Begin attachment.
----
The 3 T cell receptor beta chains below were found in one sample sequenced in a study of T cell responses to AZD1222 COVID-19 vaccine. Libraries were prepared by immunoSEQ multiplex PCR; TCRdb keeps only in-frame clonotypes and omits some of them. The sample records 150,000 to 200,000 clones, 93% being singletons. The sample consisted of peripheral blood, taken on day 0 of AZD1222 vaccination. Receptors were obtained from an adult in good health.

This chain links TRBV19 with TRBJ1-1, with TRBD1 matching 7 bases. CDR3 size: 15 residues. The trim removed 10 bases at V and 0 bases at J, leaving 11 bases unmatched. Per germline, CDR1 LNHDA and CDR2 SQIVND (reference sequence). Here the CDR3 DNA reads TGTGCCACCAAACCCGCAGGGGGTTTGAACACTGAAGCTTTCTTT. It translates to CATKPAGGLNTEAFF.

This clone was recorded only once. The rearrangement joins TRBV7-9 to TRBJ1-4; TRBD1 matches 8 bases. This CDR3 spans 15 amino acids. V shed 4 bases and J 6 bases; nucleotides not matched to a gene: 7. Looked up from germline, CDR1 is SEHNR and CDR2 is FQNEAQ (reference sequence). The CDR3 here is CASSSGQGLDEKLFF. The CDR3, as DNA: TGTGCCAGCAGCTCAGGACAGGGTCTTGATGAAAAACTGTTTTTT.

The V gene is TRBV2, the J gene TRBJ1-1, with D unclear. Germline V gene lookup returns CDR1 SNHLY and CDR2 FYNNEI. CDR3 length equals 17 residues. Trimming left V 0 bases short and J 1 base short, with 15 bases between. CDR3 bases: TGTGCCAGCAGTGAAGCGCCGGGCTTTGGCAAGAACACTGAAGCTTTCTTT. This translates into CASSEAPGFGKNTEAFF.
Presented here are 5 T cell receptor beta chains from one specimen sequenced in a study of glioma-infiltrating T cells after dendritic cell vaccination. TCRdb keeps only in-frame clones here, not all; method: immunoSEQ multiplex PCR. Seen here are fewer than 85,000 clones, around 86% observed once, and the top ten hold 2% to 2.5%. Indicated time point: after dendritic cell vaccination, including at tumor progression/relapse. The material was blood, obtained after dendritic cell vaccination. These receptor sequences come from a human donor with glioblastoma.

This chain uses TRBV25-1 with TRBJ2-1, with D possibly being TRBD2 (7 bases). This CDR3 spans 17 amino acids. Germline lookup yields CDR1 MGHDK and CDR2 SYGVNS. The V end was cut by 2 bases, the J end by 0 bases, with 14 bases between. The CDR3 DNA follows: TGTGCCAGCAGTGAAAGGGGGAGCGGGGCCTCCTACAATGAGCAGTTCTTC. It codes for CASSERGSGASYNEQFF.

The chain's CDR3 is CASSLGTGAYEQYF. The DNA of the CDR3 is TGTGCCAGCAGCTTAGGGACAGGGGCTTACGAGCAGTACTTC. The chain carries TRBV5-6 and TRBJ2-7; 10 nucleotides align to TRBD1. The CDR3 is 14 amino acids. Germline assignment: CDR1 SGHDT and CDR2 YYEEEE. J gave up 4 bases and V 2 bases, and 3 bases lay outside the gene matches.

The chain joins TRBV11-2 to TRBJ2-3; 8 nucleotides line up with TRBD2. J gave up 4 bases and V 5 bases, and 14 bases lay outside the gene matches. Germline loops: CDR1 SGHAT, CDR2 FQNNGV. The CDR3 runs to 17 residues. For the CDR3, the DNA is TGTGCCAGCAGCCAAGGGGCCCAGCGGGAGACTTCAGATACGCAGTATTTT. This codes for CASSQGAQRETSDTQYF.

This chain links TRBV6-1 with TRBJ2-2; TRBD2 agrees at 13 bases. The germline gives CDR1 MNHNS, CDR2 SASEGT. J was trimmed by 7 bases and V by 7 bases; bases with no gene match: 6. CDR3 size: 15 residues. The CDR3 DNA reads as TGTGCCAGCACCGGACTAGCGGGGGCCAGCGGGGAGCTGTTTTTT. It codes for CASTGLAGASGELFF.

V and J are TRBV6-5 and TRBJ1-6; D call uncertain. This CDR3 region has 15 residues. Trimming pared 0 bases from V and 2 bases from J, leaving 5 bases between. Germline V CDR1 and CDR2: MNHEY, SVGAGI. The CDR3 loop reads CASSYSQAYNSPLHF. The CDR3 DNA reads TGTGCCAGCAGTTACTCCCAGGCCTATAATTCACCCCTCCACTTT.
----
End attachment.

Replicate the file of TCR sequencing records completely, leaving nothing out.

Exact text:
The 3 T cell receptor beta chains below were found in one sample sequenced in a study of T cell responses to AZD1222 COVID-19 vaccine. Libraries were prepared by immunoSEQ multiplex PCR; TCRdb keeps only in-frame clonotypes and omits some of them. The sample records 150,000 to 200,000 clones, 93% being singletons. The sample consisted of peripheral blood, taken on day 0 of AZD1222 vaccination. Receptors were obtained from an adult in good health.

This chain links TRBV19 with TRBJ1-1, with TRBD1 matching 7 bases. CDR3 size: 15 residues. The trim removed 10 bases at V and 0 bases at J, leaving 11 bases unmatched. Per germline, CDR1 LNHDA and CDR2 SQIVND (reference sequence). Here the CDR3 DNA reads TGTGCCACCAAACCCGCAGGGGGTTTGAACACTGAAGCTTTCTTT. It translates to CATKPAGGLNTEAFF.

This clone was recorded only once. The rearrangement joins TRBV7-9 to TRBJ1-4; TRBD1 matches 8 bases. This CDR3 spans 15 amino acids. V shed 4 bases and J 6 bases; nucleotides not matched to a gene: 7. Looked up from germline, CDR1 is SEHNR and CDR2 is FQNEAQ (reference sequence). The CDR3 here is CASSSGQGLDEKLFF. The CDR3, as DNA: TGTGCCAGCAGCTCAGGACAGGGTCTTGATGAAAAACTGTTTTTT.

The V gene is TRBV2, the J gene TRBJ1-1, with D unclear. Germline V gene lookup returns CDR1 SNHLY and CDR2 FYNNEI. CDR3 length equals 17 residues. Trimming left V 0 bases short and J 1 base short, with 15 bases between. CDR3 bases: TGTGCCAGCAGTGAAGCGCCGGGCTTTGGCAAGAACACTGAAGCTTTCTTT. This translates into CASSEAPGFGKNTEAFF.
Presented here are 5 T cell receptor beta chains from one specimen sequenced in a study of glioma-infiltrating T cells after dendritic cell vaccination. TCRdb keeps only in-frame clones here, not all; method: immunoSEQ multiplex PCR. Seen here are fewer than 85,000 clones, around 86% observed once, and the top ten hold 2% to 2.5%. Indicated time point: after dendritic cell vaccination, including at tumor progression/relapse. The material was blood, obtained after dendritic cell vaccination. These receptor sequences come from a human donor with glioblastoma.

This chain uses TRBV25-1 with TRBJ2-1, with D possibly being TRBD2 (7 bases). This CDR3 spans 17 amino acids. Germline lookup yields CDR1 MGHDK and CDR2 SYGVNS. The V end was cut by 2 bases, the J end by 0 bases, with 14 bases between. The CDR3 DNA follows: TGTGCCAGCAGTGAAAGGGGGAGCGGGGCCTCCTACAATGAGCAGTTCTTC. It codes for CASSERGSGASYNEQFF.

The chain's CDR3 is CASSLGTGAYEQYF. The DNA of the CDR3 is TGTGCCAGCAGCTTAGGGACAGGGGCTTACGAGCAGTACTTC. The chain carries TRBV5-6 and TRBJ2-7; 10 nucleotides align to TRBD1. The CDR3 is 14 amino acids. Germline assignment: CDR1 SGHDT and CDR2 YYEEEE. J gave up 4 bases and V 2 bases, and 3 bases lay outside the gene matches.

The chain joins TRBV11-2 to TRBJ2-3; 8 nucleotides line up with TRBD2. J gave up 4 bases and V 5 bases, and 14 bases lay outside the gene matches. Germline loops: CDR1 SGHAT, CDR2 FQNNGV. The CDR3 runs to 17 residues. For the CDR3, the DNA is TGTGCCAGCAGCCAAGGGGCCCAGCGGGAGACTTCAGATACGCAGTATTTT. This codes for CASSQGAQRETSDTQYF.

This chain links TRBV6-1 with TRBJ2-2; TRBD2 agrees at 13 bases. The germline gives CDR1 MNHNS, CDR2 SASEGT. J was trimmed by 7 bases and V by 7 bases; bases with no gene match: 6. CDR3 size: 15 residues. The CDR3 DNA reads as TGTGCCAGCACCGGACTAGCGGGGGCCAGCGGGGAGCTGTTTTTT. It codes for CASTGLAGASGELFF.

V and J are TRBV6-5 and TRBJ1-6; D call uncertain. This CDR3 region has 15 residues. Trimming pared 0 bases from V and 2 bases from J, leaving 5 bases between. Germline V CDR1 and CDR2: MNHEY, SVGAGI. The CDR3 loop reads CASSYSQAYNSPLHF. The CDR3 DNA reads TGTGCCAGCAGTTACTCCCAGGCCTATAATTCACCCCTCCACTTT.